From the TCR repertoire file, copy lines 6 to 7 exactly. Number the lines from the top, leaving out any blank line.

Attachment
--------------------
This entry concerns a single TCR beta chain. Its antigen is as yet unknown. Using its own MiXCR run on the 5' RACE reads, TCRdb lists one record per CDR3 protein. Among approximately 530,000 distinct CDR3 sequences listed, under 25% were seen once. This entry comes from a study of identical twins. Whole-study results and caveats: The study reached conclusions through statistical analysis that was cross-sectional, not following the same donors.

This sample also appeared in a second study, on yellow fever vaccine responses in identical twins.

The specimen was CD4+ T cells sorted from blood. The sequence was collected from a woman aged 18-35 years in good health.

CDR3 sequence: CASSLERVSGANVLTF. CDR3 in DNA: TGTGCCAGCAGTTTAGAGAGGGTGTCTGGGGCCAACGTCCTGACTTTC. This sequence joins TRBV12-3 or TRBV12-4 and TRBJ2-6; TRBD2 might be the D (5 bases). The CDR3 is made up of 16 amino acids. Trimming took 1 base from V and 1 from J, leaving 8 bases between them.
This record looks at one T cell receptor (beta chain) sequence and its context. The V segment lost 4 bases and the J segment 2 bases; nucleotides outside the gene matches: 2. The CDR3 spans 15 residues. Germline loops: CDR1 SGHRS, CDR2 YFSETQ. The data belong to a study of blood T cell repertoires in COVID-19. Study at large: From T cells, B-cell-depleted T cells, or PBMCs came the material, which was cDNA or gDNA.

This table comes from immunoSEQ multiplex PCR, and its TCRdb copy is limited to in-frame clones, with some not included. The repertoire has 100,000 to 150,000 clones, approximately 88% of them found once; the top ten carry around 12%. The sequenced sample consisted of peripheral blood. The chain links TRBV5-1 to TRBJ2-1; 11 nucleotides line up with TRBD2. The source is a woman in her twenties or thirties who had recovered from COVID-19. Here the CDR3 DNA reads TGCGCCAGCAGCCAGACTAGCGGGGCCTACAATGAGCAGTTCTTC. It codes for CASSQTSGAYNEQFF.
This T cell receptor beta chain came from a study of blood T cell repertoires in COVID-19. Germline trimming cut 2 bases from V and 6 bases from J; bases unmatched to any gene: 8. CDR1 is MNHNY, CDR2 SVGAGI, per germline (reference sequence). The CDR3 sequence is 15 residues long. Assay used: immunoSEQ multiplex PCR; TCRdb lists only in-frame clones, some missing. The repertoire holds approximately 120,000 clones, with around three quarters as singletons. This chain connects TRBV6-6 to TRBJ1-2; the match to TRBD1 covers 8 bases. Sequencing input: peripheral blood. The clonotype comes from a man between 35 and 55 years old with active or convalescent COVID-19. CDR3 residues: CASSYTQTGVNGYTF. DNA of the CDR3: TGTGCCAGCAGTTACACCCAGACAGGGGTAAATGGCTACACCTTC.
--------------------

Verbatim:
This table comes from immunoSEQ multiplex PCR, and its TCRdb copy is limited to in-frame clones, with some not included. The repertoire has 100,000 to 150,000 clones, approximately 88% of them found once; the top ten carry around 12%. The sequenced sample consisted of peripheral blood. The chain links TRBV5-1 to TRBJ2-1; 11 nucleotides line up with TRBD2. The source is a woman in her twenties or thirties who had recovered from COVID-19. Here the CDR3 DNA reads TGCGCCAGCAGCCAGACTAGCGGGGCCTACAATGAGCAGTTCTTC. It codes for CASSQTSGAYNEQFF.
This T cell receptor beta chain came from a study of blood T cell repertoires in COVID-19. Germline trimming cut 2 bases from V and 6 bases from J; bases unmatched to any gene: 8. CDR1 is MNHNY, CDR2 SVGAGI, per germline (reference sequence). The CDR3 sequence is 15 residues long. Assay used: immunoSEQ multiplex PCR; TCRdb lists only in-frame clones, some missing. The repertoire holds approximately 120,000 clones, with around three quarters as singletons. This chain connects TRBV6-6 to TRBJ1-2; the match to TRBD1 covers 8 bases. Sequencing input: peripheral blood. The clonotype comes from a man between 35 and 55 years old with active or convalescent COVID-19. CDR3 residues: CASSYTQTGVNGYTF. DNA of the CDR3: TGTGCCAGCAGTTACACCCAGACAGGGGTAAATGGCTACACCTTC.